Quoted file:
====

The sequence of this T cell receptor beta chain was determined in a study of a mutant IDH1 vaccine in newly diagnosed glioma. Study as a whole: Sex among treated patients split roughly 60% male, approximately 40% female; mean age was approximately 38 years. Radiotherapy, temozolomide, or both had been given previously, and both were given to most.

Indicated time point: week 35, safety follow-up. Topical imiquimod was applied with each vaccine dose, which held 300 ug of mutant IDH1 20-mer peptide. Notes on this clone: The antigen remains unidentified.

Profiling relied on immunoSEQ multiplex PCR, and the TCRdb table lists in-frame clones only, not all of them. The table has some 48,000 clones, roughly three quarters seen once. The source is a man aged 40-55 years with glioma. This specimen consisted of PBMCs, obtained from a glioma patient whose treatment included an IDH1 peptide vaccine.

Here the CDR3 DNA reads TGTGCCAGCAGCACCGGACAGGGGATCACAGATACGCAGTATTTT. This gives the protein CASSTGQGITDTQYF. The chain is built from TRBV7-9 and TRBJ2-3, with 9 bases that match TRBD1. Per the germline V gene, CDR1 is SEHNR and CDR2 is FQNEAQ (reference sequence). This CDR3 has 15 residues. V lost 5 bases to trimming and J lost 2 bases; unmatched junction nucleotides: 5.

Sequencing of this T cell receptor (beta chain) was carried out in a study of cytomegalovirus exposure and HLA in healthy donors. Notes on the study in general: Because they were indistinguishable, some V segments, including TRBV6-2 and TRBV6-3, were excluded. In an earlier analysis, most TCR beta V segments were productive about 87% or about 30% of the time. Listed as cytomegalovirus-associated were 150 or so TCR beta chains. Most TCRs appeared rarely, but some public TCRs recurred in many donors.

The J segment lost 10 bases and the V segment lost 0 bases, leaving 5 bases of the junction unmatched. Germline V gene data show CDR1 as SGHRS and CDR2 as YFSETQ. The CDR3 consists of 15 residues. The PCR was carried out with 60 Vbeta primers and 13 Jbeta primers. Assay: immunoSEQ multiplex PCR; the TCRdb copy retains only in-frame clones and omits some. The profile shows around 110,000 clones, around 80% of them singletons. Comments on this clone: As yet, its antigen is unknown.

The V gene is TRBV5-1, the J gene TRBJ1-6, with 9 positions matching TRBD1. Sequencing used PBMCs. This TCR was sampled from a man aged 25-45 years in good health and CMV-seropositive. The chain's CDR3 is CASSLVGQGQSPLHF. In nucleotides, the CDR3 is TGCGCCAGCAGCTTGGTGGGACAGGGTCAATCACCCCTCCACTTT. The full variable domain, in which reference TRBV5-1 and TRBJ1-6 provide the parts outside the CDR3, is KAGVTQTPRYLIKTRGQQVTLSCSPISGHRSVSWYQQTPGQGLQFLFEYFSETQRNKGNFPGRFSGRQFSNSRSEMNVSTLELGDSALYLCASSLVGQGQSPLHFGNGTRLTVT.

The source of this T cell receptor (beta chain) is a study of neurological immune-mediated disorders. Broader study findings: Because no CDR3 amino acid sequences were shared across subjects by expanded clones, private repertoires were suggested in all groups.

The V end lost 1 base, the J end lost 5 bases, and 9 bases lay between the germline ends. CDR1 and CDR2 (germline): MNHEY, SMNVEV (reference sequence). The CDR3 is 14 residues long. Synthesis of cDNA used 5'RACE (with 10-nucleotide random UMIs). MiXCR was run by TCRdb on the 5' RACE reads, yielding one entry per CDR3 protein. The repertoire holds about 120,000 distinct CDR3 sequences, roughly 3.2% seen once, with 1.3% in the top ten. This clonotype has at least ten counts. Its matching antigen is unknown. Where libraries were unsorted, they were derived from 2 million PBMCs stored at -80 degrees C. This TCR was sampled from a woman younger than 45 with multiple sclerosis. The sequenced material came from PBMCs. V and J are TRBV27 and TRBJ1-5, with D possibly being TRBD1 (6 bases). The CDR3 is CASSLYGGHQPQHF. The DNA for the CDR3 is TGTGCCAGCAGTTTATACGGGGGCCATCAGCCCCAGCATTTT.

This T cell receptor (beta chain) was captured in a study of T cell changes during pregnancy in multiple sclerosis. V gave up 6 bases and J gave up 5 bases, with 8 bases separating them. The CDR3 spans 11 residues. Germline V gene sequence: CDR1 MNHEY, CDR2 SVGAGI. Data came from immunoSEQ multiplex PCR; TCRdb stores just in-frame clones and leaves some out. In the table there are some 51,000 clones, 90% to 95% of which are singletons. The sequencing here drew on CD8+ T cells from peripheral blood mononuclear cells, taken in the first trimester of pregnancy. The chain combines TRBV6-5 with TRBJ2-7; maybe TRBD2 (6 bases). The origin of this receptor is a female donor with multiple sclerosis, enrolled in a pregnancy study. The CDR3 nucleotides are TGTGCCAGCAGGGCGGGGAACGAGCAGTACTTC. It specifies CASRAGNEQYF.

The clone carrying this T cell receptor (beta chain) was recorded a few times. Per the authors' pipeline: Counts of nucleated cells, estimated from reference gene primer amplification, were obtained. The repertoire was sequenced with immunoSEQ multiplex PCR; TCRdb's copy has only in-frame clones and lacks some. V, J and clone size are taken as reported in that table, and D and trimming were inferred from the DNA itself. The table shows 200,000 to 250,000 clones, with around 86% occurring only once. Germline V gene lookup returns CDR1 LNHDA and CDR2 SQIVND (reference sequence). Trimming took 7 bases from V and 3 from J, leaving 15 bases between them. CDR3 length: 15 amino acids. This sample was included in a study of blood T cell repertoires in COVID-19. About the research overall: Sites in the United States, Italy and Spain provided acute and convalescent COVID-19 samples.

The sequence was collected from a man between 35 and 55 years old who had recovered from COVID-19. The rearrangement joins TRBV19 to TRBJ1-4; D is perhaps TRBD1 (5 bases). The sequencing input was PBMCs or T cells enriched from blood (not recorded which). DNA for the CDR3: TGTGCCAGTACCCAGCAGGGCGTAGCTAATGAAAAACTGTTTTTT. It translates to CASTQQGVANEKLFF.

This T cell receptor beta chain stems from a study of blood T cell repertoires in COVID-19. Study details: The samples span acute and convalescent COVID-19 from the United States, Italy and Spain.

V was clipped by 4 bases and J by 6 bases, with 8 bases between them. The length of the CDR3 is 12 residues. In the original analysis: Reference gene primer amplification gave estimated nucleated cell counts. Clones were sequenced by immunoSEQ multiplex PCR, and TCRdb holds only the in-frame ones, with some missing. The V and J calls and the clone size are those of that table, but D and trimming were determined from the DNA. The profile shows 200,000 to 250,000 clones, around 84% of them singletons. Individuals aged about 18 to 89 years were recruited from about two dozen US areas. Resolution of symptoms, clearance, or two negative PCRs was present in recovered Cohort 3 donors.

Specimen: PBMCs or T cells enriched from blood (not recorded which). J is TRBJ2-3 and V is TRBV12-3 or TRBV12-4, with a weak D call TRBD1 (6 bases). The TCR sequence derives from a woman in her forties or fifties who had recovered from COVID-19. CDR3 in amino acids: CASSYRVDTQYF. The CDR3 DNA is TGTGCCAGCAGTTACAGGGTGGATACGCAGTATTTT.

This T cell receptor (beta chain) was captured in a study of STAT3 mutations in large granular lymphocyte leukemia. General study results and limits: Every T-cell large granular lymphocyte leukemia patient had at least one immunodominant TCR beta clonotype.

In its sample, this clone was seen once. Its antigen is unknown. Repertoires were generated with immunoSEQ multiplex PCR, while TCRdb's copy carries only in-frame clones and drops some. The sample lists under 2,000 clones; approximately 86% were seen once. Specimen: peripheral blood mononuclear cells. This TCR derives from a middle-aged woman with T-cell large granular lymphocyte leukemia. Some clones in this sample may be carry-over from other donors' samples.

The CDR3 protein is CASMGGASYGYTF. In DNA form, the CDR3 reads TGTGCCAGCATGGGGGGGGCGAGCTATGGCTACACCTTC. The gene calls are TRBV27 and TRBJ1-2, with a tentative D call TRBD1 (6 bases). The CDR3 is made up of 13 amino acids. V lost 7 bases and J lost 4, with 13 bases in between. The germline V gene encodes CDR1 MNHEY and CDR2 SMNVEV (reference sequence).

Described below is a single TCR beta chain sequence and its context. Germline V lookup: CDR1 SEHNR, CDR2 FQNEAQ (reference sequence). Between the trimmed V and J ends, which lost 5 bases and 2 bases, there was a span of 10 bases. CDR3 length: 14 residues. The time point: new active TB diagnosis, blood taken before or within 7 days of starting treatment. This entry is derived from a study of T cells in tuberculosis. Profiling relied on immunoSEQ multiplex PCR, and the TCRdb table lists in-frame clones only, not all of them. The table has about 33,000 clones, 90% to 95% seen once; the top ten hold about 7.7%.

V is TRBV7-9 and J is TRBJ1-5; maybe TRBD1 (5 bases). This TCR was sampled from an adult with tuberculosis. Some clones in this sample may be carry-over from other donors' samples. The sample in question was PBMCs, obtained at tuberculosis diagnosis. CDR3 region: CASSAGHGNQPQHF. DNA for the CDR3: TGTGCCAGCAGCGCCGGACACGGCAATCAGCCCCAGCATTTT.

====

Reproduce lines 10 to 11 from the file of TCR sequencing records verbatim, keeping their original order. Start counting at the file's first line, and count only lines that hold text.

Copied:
This T cell receptor (beta chain) was captured in a study of T cell changes during pregnancy in multiple sclerosis. V gave up 6 bases and J gave up 5 bases, with 8 bases separating them. The CDR3 spans 11 residues. Germline V gene sequence: CDR1 MNHEY, CDR2 SVGAGI. Data came from immunoSEQ multiplex PCR; TCRdb stores just in-frame clones and leaves some out. In the table there are some 51,000 clones, 90% to 95% of which are singletons. The sequencing here drew on CD8+ T cells from peripheral blood mononuclear cells, taken in the first trimester of pregnancy. The chain combines TRBV6-5 with TRBJ2-7; maybe TRBD2 (6 bases). The origin of this receptor is a female donor with multiple sclerosis, enrolled in a pregnancy study. The CDR3 nucleotides are TGTGCCAGCAGGGCGGGGAACGAGCAGTACTTC. It specifies CASRAGNEQYF.

The clone carrying this T cell receptor (beta chain) was recorded a few times. Per the authors' pipeline: Counts of nucleated cells, estimated from reference gene primer amplification, were obtained. The repertoire was sequenced with immunoSEQ multiplex PCR; TCRdb's copy has only in-frame clones and lacks some. V, J and clone size are taken as reported in that table, and D and trimming were inferred from the DNA itself. The table shows 200,000 to 250,000 clones, with around 86% occurring only once. Germline V gene lookup returns CDR1 LNHDA and CDR2 SQIVND (reference sequence). Trimming took 7 bases from V and 3 from J, leaving 15 bases between them. CDR3 length: 15 amino acids. This sample was included in a study of blood T cell repertoires in COVID-19. About the research overall: Sites in the United States, Italy and Spain provided acute and convalescent COVID-19 samples.